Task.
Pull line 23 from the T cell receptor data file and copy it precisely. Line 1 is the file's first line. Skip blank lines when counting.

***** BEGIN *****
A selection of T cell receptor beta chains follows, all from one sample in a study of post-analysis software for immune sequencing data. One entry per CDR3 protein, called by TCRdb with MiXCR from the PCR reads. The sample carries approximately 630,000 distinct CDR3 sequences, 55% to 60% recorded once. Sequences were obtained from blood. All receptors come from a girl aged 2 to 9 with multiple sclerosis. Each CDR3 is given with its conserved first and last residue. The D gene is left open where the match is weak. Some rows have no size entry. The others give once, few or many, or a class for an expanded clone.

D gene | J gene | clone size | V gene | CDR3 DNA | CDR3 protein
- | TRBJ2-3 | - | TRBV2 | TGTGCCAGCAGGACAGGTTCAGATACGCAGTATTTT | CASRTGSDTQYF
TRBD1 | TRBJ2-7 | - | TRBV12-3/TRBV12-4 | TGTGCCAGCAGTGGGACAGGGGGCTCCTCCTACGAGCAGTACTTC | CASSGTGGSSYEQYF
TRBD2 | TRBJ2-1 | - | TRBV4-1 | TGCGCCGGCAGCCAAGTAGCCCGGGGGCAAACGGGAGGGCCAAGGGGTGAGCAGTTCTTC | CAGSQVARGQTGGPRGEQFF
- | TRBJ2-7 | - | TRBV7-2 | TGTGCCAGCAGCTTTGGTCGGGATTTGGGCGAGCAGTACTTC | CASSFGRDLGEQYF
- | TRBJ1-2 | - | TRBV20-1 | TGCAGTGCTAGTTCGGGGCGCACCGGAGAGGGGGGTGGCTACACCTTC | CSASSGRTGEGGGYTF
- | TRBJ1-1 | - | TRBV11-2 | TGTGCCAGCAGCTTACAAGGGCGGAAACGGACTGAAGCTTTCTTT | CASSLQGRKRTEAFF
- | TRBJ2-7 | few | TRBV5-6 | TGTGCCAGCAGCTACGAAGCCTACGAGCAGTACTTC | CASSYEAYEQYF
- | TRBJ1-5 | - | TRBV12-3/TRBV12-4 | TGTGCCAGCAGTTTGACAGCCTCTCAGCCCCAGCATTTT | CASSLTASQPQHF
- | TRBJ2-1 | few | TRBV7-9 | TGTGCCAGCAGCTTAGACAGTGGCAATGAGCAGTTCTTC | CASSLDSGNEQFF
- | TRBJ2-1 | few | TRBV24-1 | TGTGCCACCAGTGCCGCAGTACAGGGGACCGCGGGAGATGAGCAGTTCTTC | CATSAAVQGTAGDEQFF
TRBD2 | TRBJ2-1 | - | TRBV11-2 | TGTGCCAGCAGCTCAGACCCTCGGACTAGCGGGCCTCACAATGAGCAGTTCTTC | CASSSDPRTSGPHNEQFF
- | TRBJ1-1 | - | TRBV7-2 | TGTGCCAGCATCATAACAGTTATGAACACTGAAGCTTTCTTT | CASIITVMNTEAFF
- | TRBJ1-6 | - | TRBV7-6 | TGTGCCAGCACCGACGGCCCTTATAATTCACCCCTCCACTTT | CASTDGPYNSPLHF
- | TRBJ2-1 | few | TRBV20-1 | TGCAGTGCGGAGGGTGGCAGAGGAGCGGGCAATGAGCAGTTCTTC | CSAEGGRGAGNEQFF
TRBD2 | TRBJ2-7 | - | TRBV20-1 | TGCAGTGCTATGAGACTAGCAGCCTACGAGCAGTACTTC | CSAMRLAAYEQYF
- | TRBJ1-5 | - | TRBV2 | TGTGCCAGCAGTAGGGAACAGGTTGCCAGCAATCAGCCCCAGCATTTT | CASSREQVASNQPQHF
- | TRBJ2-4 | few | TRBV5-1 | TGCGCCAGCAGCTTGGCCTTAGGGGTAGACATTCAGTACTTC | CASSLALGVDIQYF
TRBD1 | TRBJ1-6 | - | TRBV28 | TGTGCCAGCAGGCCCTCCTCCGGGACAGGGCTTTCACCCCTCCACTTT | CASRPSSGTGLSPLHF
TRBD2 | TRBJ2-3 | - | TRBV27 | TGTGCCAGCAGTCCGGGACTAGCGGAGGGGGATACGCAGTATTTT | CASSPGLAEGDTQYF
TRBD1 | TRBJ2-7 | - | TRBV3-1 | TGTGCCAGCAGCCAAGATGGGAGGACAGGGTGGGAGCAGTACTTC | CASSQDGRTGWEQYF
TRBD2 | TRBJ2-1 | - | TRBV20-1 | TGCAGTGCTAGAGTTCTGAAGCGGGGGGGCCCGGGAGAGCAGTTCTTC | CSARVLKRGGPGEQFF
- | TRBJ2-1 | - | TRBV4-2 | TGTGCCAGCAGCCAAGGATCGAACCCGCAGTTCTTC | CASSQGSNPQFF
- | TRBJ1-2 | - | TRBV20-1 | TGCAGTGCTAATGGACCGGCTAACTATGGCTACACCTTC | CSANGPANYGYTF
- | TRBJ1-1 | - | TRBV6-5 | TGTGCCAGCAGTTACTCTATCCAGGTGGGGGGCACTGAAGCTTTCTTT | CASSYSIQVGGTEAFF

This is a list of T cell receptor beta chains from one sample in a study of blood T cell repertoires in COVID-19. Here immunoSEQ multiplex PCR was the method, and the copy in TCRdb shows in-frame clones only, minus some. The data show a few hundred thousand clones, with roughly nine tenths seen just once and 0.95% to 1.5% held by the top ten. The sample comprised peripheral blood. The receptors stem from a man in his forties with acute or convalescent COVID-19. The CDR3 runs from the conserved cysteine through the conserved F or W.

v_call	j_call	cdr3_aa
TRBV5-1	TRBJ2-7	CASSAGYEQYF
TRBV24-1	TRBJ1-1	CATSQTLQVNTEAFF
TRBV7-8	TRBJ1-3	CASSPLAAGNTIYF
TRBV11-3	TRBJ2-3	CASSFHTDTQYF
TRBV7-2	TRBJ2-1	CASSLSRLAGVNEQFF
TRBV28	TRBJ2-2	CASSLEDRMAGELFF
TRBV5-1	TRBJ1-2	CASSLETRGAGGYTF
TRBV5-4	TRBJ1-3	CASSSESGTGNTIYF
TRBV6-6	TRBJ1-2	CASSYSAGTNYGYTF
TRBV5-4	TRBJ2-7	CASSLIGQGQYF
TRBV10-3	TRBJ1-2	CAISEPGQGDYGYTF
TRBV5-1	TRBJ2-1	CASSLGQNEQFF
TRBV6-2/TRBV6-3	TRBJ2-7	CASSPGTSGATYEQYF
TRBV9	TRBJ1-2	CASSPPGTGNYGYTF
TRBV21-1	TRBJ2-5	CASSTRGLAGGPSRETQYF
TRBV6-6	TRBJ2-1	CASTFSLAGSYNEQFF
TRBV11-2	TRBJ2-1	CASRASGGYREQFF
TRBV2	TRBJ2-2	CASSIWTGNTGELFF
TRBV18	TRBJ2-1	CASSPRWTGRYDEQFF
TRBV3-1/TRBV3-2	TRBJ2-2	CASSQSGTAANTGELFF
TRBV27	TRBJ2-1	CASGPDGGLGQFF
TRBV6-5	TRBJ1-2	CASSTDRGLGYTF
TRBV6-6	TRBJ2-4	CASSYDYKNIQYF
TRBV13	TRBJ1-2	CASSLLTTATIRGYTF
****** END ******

TRBD2 | TRBJ2-1 | - | TRBV20-1 | TGCAGTGCTAGAGTTCTGAAGCGGGGGGGCCCGGGAGAGCAGTTCTTC | CSARVLKRGGPGEQFF